2019 Grass Drags

A rider skims across the water Friday in the premier competition for the Eastern Watercross Association, an organization for snowmobile racing on water.

Fremont Grass Drags

Riders performed stunt on motorcycles and snowmobiles Friday at the New Hampshire Snowmobile Association’s “Race into Winter” event.

FREMONT — There may not be any snow on the ground yet, but the Granite State’s snowmobiles have definitely hit the ground running.

Best known simply as “the Grass Drags,” the New Hampshire Snowmobile Association’s “Race into Winter” event is expecting 45,000 people at Brookvale Pines Farm this weekend for what is considered to be some of the world’s best grass-based and water-based snowmobile racing.

After the event concludes on Sunday, volunteers from New Hampshire’s nearly 100 snowmobile clubs will soon begin preparation for next year’s event, proceeds from which provide crucial funding for the maintenance of the state’s snowmobile trails.

Since the 1960s, the event has slowly grown, faded, revived and evolved into its current mixture of a New England fall festival and a gathering of racing enthusiasts, stemming from its birth as a showcase for potential snowmobile customers.

“Traditionally, snowmobiles were sold in the fall and the manufacturers would say, ‘Hey, look at how great our sled is, look at how fast it is. Ours is better!’ So they would race them in farmers’ fields, to show whose machines were the fastest,” said New Hampshire Snowmobile Association Executive Director Dan Gould.

Racers compete in a watercross event at the Grass Drags in Fremont

Racers churn up a cloud of mist as they negotiate a sharp turn during an Eastern Watercross Association event Friday at the Grass Drags in Fremont.

From these rudimentary races across grass fields and skipping across ponds, specialized snowmobiles arose to increase performance on these non-snow surfaces, with professional riders coming from as far away as Sweden to perform feats that could not have been imagined several decades ago.

Along with the grass-based races, the event serves as the premier competition for the Eastern Watercross Association, an organization for snowmobile racing on water. The event also serves as the final competition of the year for New England Lawn Mower Racing Association.

Weare resident Heidi Munson defended her championship in the women’s semi-pro watercross oval on Friday despite a boom in female participation that gave her a much broader swath of competition.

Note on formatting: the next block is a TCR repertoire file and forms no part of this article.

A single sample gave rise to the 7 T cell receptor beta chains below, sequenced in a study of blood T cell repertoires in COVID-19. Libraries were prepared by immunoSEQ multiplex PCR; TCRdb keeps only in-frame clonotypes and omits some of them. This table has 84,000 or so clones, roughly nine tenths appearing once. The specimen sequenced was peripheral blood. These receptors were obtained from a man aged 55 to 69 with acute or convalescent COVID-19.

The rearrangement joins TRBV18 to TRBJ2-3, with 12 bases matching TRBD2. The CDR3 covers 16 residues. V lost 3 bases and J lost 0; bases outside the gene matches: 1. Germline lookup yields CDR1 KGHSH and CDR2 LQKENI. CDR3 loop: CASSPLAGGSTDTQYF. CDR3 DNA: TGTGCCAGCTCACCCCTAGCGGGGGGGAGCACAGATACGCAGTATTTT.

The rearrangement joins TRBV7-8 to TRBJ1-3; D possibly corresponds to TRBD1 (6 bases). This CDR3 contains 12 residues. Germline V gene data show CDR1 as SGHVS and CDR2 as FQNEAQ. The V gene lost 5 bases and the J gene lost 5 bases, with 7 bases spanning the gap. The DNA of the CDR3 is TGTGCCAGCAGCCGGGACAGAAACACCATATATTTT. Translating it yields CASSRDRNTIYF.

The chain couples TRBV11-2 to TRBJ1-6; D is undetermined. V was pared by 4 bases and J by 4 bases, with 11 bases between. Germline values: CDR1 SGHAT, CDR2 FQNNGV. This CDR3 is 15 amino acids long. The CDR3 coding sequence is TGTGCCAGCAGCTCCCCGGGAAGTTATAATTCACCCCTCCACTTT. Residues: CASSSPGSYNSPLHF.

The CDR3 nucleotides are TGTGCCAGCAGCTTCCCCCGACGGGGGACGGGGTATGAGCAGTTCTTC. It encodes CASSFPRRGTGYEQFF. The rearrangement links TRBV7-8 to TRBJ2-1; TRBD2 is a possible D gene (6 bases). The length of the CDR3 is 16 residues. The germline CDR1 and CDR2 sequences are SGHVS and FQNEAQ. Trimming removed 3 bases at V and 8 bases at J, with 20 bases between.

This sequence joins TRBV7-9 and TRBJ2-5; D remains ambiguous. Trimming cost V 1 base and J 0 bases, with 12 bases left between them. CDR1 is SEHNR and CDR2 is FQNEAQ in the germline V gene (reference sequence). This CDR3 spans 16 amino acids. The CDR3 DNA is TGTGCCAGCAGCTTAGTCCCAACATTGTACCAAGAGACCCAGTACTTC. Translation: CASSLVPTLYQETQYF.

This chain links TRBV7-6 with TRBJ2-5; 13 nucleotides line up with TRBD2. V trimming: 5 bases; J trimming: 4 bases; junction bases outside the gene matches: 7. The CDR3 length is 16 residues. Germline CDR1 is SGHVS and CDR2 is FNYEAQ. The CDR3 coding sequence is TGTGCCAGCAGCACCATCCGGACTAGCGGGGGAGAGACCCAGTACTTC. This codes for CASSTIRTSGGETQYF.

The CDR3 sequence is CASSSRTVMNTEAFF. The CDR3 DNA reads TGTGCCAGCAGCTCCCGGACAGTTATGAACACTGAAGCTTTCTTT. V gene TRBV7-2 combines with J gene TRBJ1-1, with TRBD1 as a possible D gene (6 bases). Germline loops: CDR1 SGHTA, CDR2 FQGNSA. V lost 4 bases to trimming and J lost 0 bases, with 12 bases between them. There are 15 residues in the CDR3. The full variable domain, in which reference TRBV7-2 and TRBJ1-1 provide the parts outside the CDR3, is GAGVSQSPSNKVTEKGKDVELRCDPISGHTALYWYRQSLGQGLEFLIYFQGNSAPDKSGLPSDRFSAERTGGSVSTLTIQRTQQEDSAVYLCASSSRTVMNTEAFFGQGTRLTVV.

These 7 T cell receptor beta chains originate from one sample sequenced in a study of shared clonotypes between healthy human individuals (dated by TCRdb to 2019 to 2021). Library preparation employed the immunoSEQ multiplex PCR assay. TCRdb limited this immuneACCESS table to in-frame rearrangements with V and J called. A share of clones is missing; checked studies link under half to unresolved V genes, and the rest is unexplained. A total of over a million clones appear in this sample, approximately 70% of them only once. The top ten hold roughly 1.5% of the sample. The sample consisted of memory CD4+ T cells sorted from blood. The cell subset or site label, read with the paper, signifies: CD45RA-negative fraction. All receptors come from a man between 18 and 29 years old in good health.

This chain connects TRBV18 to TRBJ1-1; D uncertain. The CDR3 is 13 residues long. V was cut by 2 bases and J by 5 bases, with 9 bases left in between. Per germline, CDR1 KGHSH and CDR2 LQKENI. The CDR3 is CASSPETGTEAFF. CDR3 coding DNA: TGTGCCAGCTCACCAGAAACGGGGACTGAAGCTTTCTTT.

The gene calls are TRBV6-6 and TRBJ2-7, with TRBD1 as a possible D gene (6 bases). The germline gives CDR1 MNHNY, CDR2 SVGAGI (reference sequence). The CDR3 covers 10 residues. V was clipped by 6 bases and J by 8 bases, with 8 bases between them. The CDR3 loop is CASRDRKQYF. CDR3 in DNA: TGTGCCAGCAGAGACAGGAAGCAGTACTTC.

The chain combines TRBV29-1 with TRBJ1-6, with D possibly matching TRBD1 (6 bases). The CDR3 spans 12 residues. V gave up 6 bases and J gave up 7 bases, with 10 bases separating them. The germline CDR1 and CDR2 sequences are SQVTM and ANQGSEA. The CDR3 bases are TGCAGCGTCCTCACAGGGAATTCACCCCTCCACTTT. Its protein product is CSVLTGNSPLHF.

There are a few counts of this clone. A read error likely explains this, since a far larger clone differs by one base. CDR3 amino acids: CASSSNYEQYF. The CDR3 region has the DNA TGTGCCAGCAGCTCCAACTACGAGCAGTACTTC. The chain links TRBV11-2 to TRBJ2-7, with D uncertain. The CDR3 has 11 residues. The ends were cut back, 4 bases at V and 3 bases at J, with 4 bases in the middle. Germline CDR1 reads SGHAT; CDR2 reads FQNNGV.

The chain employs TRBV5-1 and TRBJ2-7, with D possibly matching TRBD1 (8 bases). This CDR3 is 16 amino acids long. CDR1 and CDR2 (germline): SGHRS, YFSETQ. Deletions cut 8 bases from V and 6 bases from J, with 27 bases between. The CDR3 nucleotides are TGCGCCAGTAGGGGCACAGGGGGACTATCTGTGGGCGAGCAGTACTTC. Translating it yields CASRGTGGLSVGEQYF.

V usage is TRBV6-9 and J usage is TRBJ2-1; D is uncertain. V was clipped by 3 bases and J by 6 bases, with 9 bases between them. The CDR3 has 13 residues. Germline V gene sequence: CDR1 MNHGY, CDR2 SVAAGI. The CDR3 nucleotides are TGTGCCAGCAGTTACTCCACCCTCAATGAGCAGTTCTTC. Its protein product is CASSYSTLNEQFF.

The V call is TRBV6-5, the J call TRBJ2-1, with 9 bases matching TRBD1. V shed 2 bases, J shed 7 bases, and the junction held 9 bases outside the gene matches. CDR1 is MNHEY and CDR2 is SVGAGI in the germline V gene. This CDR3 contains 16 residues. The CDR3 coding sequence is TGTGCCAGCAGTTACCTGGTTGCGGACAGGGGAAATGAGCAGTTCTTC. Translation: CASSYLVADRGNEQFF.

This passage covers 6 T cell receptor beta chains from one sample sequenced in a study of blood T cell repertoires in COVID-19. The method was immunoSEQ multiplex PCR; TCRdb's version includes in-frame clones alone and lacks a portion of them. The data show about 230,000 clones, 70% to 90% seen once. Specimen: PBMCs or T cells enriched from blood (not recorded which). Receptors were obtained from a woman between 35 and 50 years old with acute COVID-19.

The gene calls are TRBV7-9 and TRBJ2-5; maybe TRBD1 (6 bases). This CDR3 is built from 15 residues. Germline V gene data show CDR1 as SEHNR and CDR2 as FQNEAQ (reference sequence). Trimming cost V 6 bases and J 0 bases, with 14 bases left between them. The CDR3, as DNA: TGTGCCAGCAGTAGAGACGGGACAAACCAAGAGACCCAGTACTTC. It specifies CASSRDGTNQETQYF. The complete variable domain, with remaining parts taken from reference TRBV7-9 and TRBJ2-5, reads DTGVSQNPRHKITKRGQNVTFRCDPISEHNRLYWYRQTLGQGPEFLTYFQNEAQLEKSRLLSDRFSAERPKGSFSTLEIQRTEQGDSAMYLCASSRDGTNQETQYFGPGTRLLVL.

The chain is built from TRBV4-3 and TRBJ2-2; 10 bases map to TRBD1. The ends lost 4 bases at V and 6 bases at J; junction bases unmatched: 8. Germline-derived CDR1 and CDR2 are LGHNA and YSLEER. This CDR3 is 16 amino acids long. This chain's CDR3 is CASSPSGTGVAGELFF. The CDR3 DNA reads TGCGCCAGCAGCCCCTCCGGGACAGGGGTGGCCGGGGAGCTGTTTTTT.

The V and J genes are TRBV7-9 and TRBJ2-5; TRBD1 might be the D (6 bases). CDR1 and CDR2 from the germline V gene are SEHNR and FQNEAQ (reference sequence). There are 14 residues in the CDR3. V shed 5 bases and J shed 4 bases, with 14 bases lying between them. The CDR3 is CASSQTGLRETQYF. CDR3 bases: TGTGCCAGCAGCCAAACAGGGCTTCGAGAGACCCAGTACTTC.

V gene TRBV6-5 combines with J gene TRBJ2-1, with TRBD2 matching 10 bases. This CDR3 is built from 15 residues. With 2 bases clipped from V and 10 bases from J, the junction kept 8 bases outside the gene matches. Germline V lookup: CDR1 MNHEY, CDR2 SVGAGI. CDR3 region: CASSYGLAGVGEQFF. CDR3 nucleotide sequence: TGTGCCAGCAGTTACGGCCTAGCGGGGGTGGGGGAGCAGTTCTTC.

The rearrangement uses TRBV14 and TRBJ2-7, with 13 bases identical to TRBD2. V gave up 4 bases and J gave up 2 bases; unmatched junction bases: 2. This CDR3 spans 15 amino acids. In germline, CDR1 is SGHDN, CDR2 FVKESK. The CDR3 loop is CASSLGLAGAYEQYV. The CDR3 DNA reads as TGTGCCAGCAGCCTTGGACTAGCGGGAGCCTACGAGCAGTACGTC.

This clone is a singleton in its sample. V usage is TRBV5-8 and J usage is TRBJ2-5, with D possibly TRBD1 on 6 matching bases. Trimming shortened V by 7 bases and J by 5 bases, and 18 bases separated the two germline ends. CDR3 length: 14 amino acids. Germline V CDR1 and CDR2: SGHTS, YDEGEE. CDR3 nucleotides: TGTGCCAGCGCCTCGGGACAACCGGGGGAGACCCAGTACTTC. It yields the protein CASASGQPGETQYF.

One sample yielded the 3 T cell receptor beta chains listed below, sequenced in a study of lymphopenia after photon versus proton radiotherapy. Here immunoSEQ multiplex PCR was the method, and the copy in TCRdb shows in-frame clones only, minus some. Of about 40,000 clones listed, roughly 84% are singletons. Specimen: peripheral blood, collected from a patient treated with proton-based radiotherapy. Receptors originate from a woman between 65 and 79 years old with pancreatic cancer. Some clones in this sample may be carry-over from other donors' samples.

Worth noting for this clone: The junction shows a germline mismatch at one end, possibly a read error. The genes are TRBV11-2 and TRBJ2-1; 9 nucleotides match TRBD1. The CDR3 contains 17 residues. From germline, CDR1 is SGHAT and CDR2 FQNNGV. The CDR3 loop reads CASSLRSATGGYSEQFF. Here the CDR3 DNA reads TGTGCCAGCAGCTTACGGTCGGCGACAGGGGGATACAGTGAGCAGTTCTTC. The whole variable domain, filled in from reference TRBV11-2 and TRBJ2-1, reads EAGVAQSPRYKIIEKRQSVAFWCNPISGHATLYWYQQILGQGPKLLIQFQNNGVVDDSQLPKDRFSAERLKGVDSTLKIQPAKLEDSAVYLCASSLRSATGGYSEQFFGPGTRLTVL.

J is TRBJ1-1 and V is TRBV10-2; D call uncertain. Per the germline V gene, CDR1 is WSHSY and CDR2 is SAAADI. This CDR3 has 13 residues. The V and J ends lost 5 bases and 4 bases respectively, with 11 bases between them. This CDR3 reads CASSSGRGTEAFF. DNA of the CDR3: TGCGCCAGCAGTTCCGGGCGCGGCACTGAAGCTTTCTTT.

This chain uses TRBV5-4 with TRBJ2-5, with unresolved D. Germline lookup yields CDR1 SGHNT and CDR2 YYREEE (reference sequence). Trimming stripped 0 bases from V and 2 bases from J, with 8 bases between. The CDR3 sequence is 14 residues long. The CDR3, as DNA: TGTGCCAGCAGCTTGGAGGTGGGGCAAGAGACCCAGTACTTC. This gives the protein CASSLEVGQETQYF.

This marks Munson’s third year competing on land and water, and she has competed in women’s and mixed-gender events. She has been riding snowmobiles since she was 4 years old, stepping into grass racing and water racing in the past few years.

Although any snowmobile can ride on grass or water to an extent, significant modifications are needed to ride competitively on these surfaces.

And for Munson, there’s another difference as well: Riding on grass or water is much more fun.

“I said, ‘All right, I’m building a sled’ and it’s like no other racing I’ve done before,” she said. “The adrenaline is crazy.”

Munson says that anyone can get a stock snowmobile for around $1,800 and ride on water, but competitive watercross machines can cost more than ten times that amount to account for needed weight reduction and drainage modifications.

There’s also the matter of getting used to the machines.

Munson says she needs to travel to Connecticut to practice due to concerns about noise from neighbors as well as what she sees as misplaced concerns about the environmental impact of watercross-modified snowmobiles.

“Everything has to be sealed, so there’s little chance of any fuel going into the water,” she says. “I think it’s actually much cleaner than outboard motors you find on boats.”

Racing isn’t the only thing that happens at the Grass Drags.

The Rave X Freestyle team performs aerial tricks with snowmobiles and motocross bikes dozens of feet above the ground, and snowmobile vendors are on hand to show off their latest wares to enthusiasts from across the Northeast.

Ray Trudeau of Nashua is one of those enthusiasts. He purchased his first snowmobile 15 years ago and had to sell it as he briefly moved down to Florida. He eventually moved back to the Granite State and hasn’t bought another snowmobile yet, but he still continues to enjoy the Grass Drags.

“It’s a festive event, it’s great camaraderie,” he said. “Everybody here is a friend of the sport. There’s no animosity between anybody. One guy might like Polaris, another might like Ski-Doo, another person might like Arctic Cat, but everybody loves the sport.”

More information on the event, including directions and ticket prices, is available at the New Hampshire Snowmobile Association website, nhsa.com.